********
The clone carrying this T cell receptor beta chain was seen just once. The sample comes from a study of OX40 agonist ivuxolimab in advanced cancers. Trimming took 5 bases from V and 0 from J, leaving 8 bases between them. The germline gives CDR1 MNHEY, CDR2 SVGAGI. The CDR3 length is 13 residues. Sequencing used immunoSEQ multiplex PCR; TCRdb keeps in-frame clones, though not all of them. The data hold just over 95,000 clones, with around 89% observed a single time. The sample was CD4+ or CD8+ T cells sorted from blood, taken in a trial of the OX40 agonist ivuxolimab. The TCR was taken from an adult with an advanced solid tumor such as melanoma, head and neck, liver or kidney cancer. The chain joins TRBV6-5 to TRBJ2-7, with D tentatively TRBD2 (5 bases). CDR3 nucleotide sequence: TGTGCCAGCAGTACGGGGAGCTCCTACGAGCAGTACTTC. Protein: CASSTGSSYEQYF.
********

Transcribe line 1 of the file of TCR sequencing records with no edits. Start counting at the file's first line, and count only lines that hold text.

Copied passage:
The clone carrying this T cell receptor beta chain was seen just once. The sample comes from a study of OX40 agonist ivuxolimab in advanced cancers. Trimming took 5 bases from V and 0 from J, leaving 8 bases between them. The germline gives CDR1 MNHEY, CDR2 SVGAGI. The CDR3 length is 13 residues. Sequencing used immunoSEQ multiplex PCR; TCRdb keeps in-frame clones, though not all of them. The data hold just over 95,000 clones, with around 89% observed a single time. The sample was CD4+ or CD8+ T cells sorted from blood, taken in a trial of the OX40 agonist ivuxolimab. The TCR was taken from an adult with an advanced solid tumor such as melanoma, head and neck, liver or kidney cancer. The chain joins TRBV6-5 to TRBJ2-7, with D tentatively TRBD2 (5 bases). CDR3 nucleotide sequence: TGTGCCAGCAGTACGGGGAGCTCCTACGAGCAGTACTTC. Protein: CASSTGSSYEQYF.